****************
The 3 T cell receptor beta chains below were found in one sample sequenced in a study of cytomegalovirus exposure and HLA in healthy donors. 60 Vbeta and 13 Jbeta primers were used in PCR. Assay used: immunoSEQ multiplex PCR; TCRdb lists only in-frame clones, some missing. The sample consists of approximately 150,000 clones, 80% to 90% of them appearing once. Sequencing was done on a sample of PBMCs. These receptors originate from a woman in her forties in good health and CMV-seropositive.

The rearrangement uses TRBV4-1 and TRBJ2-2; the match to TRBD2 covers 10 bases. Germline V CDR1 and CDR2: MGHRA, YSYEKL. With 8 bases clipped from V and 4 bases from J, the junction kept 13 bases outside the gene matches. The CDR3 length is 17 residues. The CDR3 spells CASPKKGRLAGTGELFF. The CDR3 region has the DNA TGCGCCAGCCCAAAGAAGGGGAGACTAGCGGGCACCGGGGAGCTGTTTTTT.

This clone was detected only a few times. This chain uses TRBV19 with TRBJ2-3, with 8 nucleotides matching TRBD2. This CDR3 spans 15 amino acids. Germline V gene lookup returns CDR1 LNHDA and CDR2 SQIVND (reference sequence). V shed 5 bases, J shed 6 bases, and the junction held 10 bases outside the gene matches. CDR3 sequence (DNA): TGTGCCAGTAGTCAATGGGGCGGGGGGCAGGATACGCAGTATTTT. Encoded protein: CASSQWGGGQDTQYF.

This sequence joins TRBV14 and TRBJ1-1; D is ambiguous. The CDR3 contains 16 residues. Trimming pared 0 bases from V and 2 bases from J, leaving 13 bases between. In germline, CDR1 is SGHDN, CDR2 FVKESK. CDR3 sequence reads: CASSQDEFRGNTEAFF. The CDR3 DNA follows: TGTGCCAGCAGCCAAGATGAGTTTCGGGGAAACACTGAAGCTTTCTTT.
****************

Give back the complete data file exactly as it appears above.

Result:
The 3 T cell receptor beta chains below were found in one sample sequenced in a study of cytomegalovirus exposure and HLA in healthy donors. 60 Vbeta and 13 Jbeta primers were used in PCR. Assay used: immunoSEQ multiplex PCR; TCRdb lists only in-frame clones, some missing. The sample consists of approximately 150,000 clones, 80% to 90% of them appearing once. Sequencing was done on a sample of PBMCs. These receptors originate from a woman in her forties in good health and CMV-seropositive.

The rearrangement uses TRBV4-1 and TRBJ2-2; the match to TRBD2 covers 10 bases. Germline V CDR1 and CDR2: MGHRA, YSYEKL. With 8 bases clipped from V and 4 bases from J, the junction kept 13 bases outside the gene matches. The CDR3 length is 17 residues. The CDR3 spells CASPKKGRLAGTGELFF. The CDR3 region has the DNA TGCGCCAGCCCAAAGAAGGGGAGACTAGCGGGCACCGGGGAGCTGTTTTTT.

This clone was detected only a few times. This chain uses TRBV19 with TRBJ2-3, with 8 nucleotides matching TRBD2. This CDR3 spans 15 amino acids. Germline V gene lookup returns CDR1 LNHDA and CDR2 SQIVND (reference sequence). V shed 5 bases, J shed 6 bases, and the junction held 10 bases outside the gene matches. CDR3 sequence (DNA): TGTGCCAGTAGTCAATGGGGCGGGGGGCAGGATACGCAGTATTTT. Encoded protein: CASSQWGGGQDTQYF.

This sequence joins TRBV14 and TRBJ1-1; D is ambiguous. The CDR3 contains 16 residues. Trimming pared 0 bases from V and 2 bases from J, leaving 13 bases between. In germline, CDR1 is SGHDN, CDR2 FVKESK. CDR3 sequence reads: CASSQDEFRGNTEAFF. The CDR3 DNA follows: TGTGCCAGCAGCCAAGATGAGTTTCGGGGAAACACTGAAGCTTTCTTT.